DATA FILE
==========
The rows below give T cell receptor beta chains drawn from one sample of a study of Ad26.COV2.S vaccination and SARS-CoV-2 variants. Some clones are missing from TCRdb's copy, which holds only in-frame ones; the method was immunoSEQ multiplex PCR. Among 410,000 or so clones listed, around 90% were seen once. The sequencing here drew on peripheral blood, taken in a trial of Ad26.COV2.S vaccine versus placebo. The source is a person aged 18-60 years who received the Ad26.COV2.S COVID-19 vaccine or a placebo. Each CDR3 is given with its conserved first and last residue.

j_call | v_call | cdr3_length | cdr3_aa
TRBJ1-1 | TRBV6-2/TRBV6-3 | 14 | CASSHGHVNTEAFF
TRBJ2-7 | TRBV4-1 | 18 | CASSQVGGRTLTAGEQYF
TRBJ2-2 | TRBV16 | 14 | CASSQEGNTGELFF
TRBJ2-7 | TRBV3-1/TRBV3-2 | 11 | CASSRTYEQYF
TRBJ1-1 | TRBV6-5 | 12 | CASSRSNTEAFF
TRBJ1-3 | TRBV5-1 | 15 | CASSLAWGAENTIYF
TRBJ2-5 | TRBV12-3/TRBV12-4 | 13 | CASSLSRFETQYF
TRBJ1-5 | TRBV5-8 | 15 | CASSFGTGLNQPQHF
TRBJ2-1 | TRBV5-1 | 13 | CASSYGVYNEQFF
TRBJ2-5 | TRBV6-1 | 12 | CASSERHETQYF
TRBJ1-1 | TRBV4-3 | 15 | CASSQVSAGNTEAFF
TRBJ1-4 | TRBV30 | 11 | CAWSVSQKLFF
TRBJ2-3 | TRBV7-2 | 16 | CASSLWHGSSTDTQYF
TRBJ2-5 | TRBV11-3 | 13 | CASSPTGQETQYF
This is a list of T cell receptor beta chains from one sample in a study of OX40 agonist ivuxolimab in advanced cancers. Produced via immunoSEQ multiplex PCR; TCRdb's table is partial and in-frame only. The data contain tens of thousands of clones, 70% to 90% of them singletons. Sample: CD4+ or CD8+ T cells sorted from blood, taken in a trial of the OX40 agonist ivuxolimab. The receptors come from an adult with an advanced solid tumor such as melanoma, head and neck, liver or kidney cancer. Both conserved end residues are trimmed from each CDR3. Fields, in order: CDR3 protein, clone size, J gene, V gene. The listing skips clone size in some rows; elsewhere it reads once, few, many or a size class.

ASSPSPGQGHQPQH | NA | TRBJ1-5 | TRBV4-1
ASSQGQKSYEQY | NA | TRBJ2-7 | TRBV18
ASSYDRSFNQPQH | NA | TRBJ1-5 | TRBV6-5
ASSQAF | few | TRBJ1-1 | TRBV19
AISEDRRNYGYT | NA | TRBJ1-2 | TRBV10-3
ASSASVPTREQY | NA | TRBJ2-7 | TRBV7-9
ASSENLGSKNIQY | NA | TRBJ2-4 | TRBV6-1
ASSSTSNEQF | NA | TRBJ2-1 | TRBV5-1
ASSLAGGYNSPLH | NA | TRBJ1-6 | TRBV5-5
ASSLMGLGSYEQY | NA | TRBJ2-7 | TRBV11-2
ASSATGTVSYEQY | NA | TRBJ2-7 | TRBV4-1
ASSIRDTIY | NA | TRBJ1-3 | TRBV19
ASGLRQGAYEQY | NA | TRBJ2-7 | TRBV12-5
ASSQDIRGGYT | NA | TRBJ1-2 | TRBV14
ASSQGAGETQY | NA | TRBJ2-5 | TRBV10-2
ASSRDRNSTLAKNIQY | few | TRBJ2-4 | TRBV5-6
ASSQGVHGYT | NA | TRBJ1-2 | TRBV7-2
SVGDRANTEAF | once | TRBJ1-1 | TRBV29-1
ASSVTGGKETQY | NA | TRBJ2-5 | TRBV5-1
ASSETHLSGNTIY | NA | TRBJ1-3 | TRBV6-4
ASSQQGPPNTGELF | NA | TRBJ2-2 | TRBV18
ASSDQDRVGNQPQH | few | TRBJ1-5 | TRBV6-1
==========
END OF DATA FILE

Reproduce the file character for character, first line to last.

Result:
The rows below give T cell receptor beta chains drawn from one sample of a study of Ad26.COV2.S vaccination and SARS-CoV-2 variants. Some clones are missing from TCRdb's copy, which holds only in-frame ones; the method was immunoSEQ multiplex PCR. Among 410,000 or so clones listed, around 90% were seen once. The sequencing here drew on peripheral blood, taken in a trial of Ad26.COV2.S vaccine versus placebo. The source is a person aged 18-60 years who received the Ad26.COV2.S COVID-19 vaccine or a placebo. Each CDR3 is given with its conserved first and last residue.

j_call | v_call | cdr3_length | cdr3_aa
TRBJ1-1 | TRBV6-2/TRBV6-3 | 14 | CASSHGHVNTEAFF
TRBJ2-7 | TRBV4-1 | 18 | CASSQVGGRTLTAGEQYF
TRBJ2-2 | TRBV16 | 14 | CASSQEGNTGELFF
TRBJ2-7 | TRBV3-1/TRBV3-2 | 11 | CASSRTYEQYF
TRBJ1-1 | TRBV6-5 | 12 | CASSRSNTEAFF
TRBJ1-3 | TRBV5-1 | 15 | CASSLAWGAENTIYF
TRBJ2-5 | TRBV12-3/TRBV12-4 | 13 | CASSLSRFETQYF
TRBJ1-5 | TRBV5-8 | 15 | CASSFGTGLNQPQHF
TRBJ2-1 | TRBV5-1 | 13 | CASSYGVYNEQFF
TRBJ2-5 | TRBV6-1 | 12 | CASSERHETQYF
TRBJ1-1 | TRBV4-3 | 15 | CASSQVSAGNTEAFF
TRBJ1-4 | TRBV30 | 11 | CAWSVSQKLFF
TRBJ2-3 | TRBV7-2 | 16 | CASSLWHGSSTDTQYF
TRBJ2-5 | TRBV11-3 | 13 | CASSPTGQETQYF
This is a list of T cell receptor beta chains from one sample in a study of OX40 agonist ivuxolimab in advanced cancers. Produced via immunoSEQ multiplex PCR; TCRdb's table is partial and in-frame only. The data contain tens of thousands of clones, 70% to 90% of them singletons. Sample: CD4+ or CD8+ T cells sorted from blood, taken in a trial of the OX40 agonist ivuxolimab. The receptors come from an adult with an advanced solid tumor such as melanoma, head and neck, liver or kidney cancer. Both conserved end residues are trimmed from each CDR3. Fields, in order: CDR3 protein, clone size, J gene, V gene. The listing skips clone size in some rows; elsewhere it reads once, few, many or a size class.

ASSPSPGQGHQPQH | NA | TRBJ1-5 | TRBV4-1
ASSQGQKSYEQY | NA | TRBJ2-7 | TRBV18
ASSYDRSFNQPQH | NA | TRBJ1-5 | TRBV6-5
ASSQAF | few | TRBJ1-1 | TRBV19
AISEDRRNYGYT | NA | TRBJ1-2 | TRBV10-3
ASSASVPTREQY | NA | TRBJ2-7 | TRBV7-9
ASSENLGSKNIQY | NA | TRBJ2-4 | TRBV6-1
ASSSTSNEQF | NA | TRBJ2-1 | TRBV5-1
ASSLAGGYNSPLH | NA | TRBJ1-6 | TRBV5-5
ASSLMGLGSYEQY | NA | TRBJ2-7 | TRBV11-2
ASSATGTVSYEQY | NA | TRBJ2-7 | TRBV4-1
ASSIRDTIY | NA | TRBJ1-3 | TRBV19
ASGLRQGAYEQY | NA | TRBJ2-7 | TRBV12-5
ASSQDIRGGYT | NA | TRBJ1-2 | TRBV14
ASSQGAGETQY | NA | TRBJ2-5 | TRBV10-2
ASSRDRNSTLAKNIQY | few | TRBJ2-4 | TRBV5-6
ASSQGVHGYT | NA | TRBJ1-2 | TRBV7-2
SVGDRANTEAF | once | TRBJ1-1 | TRBV29-1
ASSVTGGKETQY | NA | TRBJ2-5 | TRBV5-1
ASSETHLSGNTIY | NA | TRBJ1-3 | TRBV6-4
ASSQQGPPNTGELF | NA | TRBJ2-2 | TRBV18
ASSDQDRVGNQPQH | few | TRBJ1-5 | TRBV6-1